The alley is named after the former parish of St Benet de Garscherche, later St Benet Gracechurch, a long since demolished City church.
This is an old alley route through the docks, with a name that’s both a WW2 legacy, and a recently built tower block.
This is a curving narrow lane that runs behind rows of houses and offices just to the north of the Barbican estate.
Keppel Row is a formerly dingy alley in Southwark that’s been recently refurbished.
This is a modern looking alley that runs off Holborn, but like many of the area can date its origins to medieval London.
This is of the many little alleys that lead off from Strand as a legacy of the times the area was first developed.
What looks like a short gap under some shops is an alley that used to be so much longer than it is today.
This is a quiet little space just a heartbeat from the bustling Covent Garden.
You’re looking at the picture below and thinking this alley is going to be all about the pretty pub, but no, it’s the boring snoring office block next door that’s the protagonist in this alley tale.
This narrow alley off Cornhill lined with a mix of old bricks opens to a court space, and was once home to the offices of Dicken’s Ebenezer Scrooge
This is an alley of mixed appearances, with a claimed link to the madness of King George III.
Rose Court is a rather unappealing alley that looks like it’s probably modern but is a relic of older times. It’s also sufficiently small as to rarely appear on any maps.
This is the greater of three turnstile alleys in the Holborn alley, although only greater in name not in stature.
This alley near the Guildhall seems to have been in existence since the 11th century.
This short alley next to Leicester Square is undeniably the underbelly of the glitzy lights of the West End. A dingy space of back doors and air conditioning units, or dubious smells and garish signs. It’s perfect.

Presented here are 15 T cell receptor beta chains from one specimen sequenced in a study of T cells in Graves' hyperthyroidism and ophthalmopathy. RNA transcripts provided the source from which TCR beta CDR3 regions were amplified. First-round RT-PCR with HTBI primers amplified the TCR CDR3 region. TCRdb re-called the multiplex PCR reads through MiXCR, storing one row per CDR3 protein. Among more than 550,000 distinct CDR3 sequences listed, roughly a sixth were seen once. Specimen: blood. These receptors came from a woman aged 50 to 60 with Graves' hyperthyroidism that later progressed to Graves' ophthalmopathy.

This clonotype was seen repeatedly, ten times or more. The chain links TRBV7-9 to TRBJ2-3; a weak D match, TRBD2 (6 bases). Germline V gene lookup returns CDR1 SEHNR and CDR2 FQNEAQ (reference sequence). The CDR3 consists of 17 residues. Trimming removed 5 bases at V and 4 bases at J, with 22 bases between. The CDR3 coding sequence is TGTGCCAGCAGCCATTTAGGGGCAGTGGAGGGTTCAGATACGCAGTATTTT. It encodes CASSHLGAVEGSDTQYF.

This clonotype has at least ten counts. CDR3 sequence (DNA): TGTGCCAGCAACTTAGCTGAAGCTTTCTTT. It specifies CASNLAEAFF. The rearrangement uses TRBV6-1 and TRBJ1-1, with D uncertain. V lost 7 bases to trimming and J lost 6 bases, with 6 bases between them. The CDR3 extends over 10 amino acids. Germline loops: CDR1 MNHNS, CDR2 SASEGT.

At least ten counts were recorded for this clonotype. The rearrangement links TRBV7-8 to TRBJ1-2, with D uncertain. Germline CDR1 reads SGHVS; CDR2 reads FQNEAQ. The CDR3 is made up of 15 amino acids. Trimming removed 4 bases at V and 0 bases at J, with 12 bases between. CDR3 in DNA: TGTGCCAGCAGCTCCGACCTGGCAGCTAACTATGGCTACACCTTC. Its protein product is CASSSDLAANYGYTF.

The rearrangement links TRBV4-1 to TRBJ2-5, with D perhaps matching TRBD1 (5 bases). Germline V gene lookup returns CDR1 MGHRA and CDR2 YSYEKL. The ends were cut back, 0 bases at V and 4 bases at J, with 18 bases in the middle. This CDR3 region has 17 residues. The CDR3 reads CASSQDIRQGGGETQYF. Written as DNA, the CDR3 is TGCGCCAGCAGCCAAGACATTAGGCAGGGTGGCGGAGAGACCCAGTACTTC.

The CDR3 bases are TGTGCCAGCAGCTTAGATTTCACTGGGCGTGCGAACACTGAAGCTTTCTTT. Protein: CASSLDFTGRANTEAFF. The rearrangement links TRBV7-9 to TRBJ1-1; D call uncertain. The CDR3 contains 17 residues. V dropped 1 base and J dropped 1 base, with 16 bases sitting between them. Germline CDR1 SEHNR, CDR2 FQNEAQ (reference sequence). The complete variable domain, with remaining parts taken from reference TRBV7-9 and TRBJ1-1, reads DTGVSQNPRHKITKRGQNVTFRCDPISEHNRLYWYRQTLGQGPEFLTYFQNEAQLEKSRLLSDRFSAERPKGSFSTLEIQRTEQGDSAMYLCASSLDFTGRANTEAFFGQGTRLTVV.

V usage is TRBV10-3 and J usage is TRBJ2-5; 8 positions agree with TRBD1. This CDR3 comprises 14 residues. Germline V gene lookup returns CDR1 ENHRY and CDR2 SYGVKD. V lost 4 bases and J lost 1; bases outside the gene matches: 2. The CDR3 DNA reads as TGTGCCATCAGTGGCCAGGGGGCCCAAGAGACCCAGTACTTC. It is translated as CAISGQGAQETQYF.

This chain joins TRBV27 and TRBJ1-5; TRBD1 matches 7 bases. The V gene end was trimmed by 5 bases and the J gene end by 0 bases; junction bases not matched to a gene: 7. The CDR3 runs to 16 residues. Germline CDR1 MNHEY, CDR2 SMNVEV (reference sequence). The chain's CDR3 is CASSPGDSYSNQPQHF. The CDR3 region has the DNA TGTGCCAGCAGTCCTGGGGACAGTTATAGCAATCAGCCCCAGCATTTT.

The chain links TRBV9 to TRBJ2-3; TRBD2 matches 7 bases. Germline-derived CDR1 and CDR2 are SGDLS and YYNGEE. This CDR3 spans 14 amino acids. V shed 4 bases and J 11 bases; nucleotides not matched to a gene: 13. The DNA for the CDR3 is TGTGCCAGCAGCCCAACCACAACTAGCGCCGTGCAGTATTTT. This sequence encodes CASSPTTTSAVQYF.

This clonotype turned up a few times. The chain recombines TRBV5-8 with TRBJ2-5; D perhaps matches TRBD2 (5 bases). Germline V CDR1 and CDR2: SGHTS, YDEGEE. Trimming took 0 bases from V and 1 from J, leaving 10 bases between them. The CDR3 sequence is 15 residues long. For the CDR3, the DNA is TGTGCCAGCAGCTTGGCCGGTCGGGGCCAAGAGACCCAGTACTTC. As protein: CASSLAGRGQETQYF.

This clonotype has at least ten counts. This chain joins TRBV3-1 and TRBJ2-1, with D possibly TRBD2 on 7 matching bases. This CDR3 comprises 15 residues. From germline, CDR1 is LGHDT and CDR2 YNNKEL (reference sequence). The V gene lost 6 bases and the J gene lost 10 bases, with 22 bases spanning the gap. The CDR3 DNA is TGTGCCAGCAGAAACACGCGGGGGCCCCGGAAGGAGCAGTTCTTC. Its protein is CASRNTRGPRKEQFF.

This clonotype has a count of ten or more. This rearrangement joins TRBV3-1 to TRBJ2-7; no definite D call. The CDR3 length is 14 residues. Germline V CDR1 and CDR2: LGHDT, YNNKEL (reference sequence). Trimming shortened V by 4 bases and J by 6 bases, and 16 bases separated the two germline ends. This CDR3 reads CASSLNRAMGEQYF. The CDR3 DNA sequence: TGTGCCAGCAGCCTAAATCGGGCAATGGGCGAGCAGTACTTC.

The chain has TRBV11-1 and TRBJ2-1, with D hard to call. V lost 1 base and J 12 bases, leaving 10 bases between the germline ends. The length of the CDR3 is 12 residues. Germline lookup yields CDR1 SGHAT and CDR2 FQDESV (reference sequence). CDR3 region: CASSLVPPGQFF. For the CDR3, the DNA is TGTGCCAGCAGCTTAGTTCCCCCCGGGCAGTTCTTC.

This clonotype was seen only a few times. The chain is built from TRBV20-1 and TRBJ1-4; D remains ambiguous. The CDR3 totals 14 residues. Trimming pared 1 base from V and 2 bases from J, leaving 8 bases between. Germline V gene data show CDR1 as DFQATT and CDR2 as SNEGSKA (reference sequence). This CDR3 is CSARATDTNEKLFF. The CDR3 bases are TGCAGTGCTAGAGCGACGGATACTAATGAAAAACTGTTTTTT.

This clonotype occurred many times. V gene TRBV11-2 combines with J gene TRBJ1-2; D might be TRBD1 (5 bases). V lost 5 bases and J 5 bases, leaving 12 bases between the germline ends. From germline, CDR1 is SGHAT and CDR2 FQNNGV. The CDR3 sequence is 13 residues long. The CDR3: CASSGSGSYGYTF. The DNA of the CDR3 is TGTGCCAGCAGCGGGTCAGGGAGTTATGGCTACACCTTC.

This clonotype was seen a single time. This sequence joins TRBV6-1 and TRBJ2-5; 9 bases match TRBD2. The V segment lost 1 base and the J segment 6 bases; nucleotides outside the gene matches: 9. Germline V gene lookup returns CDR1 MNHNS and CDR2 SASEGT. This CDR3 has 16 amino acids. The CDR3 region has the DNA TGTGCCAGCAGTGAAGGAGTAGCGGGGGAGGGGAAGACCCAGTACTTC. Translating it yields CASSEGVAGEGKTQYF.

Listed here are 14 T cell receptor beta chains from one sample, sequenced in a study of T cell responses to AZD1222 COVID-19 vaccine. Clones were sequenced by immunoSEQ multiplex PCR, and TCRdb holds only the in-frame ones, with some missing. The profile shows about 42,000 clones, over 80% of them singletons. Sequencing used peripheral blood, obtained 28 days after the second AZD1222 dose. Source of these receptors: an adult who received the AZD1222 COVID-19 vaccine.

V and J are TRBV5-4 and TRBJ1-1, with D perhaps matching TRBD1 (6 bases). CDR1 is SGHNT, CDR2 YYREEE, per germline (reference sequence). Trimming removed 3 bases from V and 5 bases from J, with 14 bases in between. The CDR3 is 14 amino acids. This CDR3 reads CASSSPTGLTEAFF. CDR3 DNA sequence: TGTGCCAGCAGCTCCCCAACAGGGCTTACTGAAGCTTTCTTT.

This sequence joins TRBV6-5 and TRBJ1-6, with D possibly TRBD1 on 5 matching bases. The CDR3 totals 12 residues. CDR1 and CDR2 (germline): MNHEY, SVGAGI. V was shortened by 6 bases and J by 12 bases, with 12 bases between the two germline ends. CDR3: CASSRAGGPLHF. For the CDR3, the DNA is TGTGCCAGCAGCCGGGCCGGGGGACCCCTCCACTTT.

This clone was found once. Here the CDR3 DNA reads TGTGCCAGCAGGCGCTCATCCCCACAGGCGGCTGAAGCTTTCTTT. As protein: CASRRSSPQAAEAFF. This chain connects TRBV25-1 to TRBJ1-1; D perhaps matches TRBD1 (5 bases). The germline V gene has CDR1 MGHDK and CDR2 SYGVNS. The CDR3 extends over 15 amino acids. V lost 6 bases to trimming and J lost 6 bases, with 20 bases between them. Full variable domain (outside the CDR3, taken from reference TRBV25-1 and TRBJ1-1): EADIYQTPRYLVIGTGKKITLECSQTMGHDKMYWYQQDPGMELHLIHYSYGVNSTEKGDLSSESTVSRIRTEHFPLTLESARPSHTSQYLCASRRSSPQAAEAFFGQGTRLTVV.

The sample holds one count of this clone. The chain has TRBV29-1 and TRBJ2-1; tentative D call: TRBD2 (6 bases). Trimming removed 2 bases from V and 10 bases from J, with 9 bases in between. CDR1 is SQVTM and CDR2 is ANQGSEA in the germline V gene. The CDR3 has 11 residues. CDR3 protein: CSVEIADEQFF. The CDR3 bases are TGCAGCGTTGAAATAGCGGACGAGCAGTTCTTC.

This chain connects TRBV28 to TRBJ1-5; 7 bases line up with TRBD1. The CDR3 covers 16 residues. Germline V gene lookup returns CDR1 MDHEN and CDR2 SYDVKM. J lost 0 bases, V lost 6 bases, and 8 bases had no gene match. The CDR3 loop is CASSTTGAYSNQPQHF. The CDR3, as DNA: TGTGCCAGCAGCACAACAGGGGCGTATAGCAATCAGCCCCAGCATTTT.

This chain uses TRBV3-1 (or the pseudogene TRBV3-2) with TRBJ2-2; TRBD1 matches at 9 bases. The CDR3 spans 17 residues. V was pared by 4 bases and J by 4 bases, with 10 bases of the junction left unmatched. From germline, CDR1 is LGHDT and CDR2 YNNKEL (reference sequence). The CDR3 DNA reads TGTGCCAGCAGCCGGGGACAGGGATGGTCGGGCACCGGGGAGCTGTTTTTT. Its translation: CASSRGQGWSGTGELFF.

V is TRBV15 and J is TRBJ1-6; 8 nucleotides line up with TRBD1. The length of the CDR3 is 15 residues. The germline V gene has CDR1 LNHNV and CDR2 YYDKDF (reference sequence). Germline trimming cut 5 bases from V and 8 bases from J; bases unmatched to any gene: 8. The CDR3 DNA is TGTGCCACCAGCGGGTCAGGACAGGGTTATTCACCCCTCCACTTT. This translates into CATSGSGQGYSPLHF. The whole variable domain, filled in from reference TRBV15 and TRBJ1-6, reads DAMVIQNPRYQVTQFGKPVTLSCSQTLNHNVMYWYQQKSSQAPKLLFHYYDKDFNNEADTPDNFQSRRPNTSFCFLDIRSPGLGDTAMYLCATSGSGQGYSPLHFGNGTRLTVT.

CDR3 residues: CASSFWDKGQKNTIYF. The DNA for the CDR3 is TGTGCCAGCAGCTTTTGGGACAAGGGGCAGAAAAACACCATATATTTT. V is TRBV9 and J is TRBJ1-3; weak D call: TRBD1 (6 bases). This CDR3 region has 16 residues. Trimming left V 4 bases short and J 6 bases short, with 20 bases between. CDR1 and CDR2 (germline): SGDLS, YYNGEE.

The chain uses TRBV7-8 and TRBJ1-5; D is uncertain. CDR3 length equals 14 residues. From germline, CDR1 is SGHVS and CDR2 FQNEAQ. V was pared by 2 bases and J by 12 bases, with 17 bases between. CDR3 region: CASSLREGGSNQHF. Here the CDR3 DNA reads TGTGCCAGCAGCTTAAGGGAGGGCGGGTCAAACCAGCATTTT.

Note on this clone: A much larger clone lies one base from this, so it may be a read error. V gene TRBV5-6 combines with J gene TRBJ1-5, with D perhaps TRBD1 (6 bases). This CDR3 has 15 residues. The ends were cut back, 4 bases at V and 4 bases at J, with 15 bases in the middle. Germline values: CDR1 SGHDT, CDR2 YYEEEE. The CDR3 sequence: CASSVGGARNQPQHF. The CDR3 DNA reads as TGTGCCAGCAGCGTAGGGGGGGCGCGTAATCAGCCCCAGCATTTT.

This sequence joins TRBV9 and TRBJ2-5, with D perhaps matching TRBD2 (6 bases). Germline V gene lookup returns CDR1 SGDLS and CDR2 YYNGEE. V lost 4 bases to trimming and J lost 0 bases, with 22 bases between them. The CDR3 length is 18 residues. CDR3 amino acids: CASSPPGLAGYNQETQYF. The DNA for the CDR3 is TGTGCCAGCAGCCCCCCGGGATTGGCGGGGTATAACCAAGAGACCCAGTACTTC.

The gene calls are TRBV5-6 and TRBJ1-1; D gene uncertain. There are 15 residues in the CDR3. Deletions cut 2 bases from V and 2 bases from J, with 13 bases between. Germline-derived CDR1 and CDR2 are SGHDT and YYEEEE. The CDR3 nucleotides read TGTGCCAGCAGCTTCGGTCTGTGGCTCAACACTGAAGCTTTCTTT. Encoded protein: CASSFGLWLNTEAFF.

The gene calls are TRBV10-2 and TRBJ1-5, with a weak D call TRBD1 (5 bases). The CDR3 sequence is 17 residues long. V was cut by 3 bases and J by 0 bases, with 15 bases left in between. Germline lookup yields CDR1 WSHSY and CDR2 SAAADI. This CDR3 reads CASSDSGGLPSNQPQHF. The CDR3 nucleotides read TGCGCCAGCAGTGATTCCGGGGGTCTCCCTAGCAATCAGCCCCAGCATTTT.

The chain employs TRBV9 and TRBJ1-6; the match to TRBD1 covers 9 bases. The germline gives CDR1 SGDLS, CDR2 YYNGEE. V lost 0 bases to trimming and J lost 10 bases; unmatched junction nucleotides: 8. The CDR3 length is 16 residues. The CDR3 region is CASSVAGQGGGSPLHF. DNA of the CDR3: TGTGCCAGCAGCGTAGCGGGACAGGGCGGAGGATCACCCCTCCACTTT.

This is one of those dirty alleys that that overflows with rubbish and mess, but it also has the moon in the midst of its grime and clutter.
Quality Court off Chancery Lane is most appropriately named, being an upmarket concealed courtyard space.
This vintage looking alley is probably named after the Ship and Mermaid public house which used to be at Snowsfields, and is today a curious curve around a corner, squeezed between social housing.
This rather dramatic and modern looking alley is a modern redevelopment of an alley that can trace it’s heritage back to the original developments along Chancery Lane.
A short side street next to a disused railway in Shoreditch has a complicated history.
An alley that can be traced all the way back to Tudor London, with a famously enigmatic stone plaque on one wall.
This slightly posh looking alley off Holborn is a recent redevelopment of a series of much older buildings, and the alley itself is ancient.
This short alley through a pub gateway is a pale shadow of its much larger past, where old warehouses and shops are now achingly expensive flats.
This is an ancient alley of legendary status and about which many myths have been written.
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